- Judicial interpretation relating to Part III : some useful guidance on the meaning of "standards", "serious" and "unacceptable".
- Discipline and questionable PCC decisions : powers, duties and criticisms of the PCC.
- Case Study 1 : procedural irregularities and two perverse decisions in consideration of charges brought under Code Standard 8.
- Case Study 2 (Part 1) : a similar case, involving the apprehension of a real possibility of bias.
- Case Study 2 (continued - Part 2) : the PCC decide – and a question of incongruity arises.
- Note on Part III of the Architects Act 1997 - should the legislation be further amended to save the Board from the charge of jactitation of power?
- Case Study 2 (continued - Part 3) - QC advises that the architect has an obvious and complete defence.
- Case Study 2 (continued - Part 5) - A Court decision in favour of the architect.
- Case Study 2 (continued - Parts 6, 7 and 8) - (6) The Court rules architect's application for judicial review "plainly justified" - 14 October 2008; (7) the case is remitted by Consent Order of the High Court - 21 August 2009; and (8) the proceedings are withdrawn - 7 April 2010.
- Case Study 2 (continued - Parts 9 and 10) - Report on outcome of proceedings.
- Case Study 2 (continued - Part 11) - How the Board deals with the result.
Case Study 2 (continued - Part 12) - ARB misclaims "new evidence".
Case Study 2 (continued - Part 13) - New Guidance - December 2010.
The hearing on 17th and 18th September was adjourned part heard.
It could be that the chairman of the hearing panel (one of the solicitors who had been nominated by the President of the Law Society under the Architects Act 1997) had been doing his best, no less than the architect himself, to help the panel give a fair hearing and achieve what would objectively be considered a just result, but on the second day he described a submission which the architect had made on the previous day as "judicial nonsense".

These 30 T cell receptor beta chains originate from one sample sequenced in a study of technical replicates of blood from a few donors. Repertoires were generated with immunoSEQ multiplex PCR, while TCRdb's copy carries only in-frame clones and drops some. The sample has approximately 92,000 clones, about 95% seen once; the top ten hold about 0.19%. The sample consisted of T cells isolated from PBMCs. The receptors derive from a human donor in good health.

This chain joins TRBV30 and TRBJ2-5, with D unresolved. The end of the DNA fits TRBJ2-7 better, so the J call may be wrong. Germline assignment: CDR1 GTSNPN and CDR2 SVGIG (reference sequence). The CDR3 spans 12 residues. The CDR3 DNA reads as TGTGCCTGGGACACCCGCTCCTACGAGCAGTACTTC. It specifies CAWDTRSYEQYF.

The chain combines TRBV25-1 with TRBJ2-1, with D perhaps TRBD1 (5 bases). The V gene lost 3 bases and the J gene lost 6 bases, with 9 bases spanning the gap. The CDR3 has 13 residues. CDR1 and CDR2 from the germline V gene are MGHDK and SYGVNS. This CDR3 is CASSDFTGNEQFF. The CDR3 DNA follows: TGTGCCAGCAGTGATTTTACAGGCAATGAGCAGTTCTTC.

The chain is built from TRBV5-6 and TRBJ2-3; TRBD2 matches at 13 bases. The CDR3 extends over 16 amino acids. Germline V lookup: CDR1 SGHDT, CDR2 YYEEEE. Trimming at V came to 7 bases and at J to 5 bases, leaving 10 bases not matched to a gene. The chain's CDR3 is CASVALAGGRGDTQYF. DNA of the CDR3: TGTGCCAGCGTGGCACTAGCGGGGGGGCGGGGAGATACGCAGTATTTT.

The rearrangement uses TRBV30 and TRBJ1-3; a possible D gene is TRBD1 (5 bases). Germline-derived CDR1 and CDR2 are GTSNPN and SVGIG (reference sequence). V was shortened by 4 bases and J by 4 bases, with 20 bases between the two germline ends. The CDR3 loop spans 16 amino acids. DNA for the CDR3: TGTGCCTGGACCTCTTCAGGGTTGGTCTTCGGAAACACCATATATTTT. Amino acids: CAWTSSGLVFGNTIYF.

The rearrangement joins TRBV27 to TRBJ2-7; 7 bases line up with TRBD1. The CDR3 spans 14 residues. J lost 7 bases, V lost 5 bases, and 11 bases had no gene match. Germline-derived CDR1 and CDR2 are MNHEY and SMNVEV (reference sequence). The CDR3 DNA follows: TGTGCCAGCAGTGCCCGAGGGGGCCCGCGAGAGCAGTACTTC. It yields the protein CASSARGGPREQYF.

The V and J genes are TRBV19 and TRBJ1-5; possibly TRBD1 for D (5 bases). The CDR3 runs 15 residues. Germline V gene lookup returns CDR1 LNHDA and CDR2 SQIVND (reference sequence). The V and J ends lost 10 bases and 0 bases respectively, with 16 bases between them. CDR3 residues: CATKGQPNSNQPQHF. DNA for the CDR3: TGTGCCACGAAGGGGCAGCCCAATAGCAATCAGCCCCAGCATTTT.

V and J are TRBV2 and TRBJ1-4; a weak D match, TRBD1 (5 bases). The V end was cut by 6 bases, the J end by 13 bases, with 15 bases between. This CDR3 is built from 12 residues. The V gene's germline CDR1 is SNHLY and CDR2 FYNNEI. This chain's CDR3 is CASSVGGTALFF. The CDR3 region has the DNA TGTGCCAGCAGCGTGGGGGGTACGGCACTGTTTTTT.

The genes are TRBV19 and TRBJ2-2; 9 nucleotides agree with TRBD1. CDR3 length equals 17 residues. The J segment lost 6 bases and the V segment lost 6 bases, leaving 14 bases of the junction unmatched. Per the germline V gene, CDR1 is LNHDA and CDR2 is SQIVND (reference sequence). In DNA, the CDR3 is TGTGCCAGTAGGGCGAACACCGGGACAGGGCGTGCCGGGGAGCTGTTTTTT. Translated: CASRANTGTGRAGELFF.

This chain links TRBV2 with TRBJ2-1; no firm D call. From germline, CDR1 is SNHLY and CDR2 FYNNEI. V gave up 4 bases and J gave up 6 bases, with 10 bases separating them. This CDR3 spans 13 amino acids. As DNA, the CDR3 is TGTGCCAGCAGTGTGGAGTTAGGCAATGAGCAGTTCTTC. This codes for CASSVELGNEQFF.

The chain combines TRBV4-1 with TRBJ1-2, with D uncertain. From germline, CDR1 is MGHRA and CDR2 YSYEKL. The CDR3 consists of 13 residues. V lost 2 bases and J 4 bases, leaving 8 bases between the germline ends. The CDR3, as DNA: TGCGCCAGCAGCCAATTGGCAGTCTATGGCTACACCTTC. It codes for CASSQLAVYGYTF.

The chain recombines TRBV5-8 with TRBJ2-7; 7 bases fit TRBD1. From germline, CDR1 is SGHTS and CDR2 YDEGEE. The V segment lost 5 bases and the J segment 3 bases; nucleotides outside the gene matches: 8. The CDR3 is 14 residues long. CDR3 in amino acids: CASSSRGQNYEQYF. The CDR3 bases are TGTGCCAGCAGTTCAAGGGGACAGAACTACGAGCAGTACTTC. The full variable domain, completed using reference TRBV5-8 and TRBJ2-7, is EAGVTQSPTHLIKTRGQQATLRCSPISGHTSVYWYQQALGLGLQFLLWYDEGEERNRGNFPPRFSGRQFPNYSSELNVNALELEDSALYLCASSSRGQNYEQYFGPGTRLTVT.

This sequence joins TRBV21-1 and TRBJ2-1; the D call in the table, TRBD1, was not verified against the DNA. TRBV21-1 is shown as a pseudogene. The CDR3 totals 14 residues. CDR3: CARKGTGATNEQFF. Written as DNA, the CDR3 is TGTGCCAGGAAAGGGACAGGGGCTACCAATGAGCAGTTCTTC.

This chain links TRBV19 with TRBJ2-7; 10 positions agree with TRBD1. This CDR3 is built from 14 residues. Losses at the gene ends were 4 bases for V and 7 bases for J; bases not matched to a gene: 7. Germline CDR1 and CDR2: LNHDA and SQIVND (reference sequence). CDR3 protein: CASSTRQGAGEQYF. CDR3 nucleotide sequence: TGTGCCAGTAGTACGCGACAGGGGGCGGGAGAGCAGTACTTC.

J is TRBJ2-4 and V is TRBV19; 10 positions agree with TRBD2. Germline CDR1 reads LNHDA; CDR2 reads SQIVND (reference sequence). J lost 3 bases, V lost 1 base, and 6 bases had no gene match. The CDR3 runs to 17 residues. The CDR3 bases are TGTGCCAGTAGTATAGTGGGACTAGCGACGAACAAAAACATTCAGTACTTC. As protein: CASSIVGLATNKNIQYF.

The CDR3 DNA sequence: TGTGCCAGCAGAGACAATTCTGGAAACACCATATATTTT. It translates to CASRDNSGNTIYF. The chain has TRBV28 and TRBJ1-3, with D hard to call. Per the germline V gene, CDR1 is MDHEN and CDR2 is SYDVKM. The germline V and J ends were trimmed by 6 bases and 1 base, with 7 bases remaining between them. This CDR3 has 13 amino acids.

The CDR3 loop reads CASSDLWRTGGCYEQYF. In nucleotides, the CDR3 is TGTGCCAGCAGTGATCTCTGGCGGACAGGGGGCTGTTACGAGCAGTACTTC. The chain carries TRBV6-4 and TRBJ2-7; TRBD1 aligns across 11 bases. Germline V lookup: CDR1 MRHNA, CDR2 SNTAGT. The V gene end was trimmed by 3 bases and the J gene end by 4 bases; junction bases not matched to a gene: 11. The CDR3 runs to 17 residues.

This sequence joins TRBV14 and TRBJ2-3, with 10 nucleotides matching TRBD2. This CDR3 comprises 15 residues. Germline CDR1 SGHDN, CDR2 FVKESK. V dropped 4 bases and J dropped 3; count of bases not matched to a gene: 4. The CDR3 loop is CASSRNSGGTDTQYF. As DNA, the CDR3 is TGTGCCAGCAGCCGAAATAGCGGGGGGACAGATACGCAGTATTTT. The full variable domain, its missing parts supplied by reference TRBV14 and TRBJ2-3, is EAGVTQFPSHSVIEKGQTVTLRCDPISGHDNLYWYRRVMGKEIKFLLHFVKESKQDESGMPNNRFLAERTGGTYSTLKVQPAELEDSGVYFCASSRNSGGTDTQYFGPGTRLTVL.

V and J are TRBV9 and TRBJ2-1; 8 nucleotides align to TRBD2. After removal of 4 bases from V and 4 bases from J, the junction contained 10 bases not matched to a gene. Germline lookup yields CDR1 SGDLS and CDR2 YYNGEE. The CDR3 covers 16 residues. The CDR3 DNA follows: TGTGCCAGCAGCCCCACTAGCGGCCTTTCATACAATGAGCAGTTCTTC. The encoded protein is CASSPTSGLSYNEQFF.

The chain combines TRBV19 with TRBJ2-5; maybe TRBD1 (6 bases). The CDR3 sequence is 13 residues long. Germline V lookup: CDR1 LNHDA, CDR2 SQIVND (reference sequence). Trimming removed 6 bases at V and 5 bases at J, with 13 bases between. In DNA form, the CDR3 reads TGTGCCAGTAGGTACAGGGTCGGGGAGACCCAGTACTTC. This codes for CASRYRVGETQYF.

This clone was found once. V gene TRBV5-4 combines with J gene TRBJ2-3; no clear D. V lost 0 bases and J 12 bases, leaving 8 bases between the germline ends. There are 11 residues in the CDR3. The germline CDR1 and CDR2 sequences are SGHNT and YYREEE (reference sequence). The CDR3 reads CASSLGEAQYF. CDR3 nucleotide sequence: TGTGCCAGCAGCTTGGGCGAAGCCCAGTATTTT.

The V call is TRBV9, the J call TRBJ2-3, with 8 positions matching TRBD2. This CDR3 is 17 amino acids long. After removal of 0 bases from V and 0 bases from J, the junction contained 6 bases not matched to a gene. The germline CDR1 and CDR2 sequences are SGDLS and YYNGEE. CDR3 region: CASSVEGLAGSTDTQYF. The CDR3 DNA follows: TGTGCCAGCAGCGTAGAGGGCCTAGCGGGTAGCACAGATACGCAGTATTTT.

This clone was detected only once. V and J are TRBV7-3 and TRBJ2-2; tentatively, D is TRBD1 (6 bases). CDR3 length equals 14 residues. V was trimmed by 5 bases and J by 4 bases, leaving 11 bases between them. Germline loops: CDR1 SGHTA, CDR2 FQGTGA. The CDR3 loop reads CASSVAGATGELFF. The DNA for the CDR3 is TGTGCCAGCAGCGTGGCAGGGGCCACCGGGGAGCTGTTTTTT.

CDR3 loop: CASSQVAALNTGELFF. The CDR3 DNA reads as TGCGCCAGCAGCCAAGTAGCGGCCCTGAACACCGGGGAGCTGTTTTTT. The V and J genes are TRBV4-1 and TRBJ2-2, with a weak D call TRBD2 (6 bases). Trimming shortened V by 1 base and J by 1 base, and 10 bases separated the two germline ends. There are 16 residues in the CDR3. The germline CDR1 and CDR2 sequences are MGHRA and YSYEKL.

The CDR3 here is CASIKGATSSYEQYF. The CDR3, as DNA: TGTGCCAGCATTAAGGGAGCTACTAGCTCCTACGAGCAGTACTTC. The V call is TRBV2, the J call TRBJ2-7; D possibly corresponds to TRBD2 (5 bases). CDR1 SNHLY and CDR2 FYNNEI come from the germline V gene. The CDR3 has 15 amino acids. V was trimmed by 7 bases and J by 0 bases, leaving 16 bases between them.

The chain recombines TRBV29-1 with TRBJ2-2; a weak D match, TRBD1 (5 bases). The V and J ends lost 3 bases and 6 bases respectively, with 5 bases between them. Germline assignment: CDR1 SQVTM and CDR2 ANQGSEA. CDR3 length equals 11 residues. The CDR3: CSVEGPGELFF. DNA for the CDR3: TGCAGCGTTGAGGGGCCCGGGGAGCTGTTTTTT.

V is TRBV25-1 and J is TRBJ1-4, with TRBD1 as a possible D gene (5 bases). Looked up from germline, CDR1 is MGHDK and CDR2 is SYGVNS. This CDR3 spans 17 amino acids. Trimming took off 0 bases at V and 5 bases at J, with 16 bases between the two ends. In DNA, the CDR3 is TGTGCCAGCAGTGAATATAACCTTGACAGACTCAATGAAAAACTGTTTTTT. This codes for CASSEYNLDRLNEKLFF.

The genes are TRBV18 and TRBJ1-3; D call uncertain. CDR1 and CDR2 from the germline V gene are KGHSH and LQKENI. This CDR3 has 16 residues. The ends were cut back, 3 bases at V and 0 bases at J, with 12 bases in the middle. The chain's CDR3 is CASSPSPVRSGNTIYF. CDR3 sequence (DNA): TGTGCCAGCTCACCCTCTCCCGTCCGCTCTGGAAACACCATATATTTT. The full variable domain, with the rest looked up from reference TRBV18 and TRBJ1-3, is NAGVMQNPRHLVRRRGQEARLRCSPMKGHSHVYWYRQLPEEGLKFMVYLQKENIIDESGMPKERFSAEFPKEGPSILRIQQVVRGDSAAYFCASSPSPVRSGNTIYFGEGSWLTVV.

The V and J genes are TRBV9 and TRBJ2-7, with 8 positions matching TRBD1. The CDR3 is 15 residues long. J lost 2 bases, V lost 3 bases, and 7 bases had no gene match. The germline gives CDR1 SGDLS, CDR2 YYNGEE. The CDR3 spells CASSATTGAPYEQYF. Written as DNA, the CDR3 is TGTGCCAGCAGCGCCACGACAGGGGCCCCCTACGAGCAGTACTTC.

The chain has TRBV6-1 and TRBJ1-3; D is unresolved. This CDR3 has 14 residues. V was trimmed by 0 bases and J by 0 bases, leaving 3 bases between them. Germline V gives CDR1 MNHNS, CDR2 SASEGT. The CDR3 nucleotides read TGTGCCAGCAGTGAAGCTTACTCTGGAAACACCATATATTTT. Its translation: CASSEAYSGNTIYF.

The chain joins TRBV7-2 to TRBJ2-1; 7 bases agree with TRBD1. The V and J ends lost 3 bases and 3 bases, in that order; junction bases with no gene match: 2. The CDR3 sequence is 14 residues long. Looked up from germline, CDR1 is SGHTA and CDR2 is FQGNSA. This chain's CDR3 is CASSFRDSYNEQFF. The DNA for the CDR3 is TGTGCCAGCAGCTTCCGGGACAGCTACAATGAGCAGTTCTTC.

A well-informed but disinterested person present at the hearing could well have found that remark of considerable interest, first, because the architect's submissions had been far from nonsensical, and had evidently been confirmed to him by the formal legal advice of leading counsel whose professional standing and relevant experience as a practitioner and judge deserved at least a modicum of respect; and secondly, because the chairman who uttered it had acquired some notoriety for making barely intelligible rulings, and in the course of the hearing repeatedly interrupted the architect so as to impede the development of the argument, near to (perhaps beyond) the point of frustrating the statutory purpose of any such hearing prescribed in section 14(4)(b) of the Architects Act: to give [the architect] the opportunity to appear before the committee to argue his case.
|Architects Registration Board|
|- competence to practise|
|Professional standards - the code, etc|
|Use of title|
|Links to websites:|
|- chartered bodies|
|- historical notes|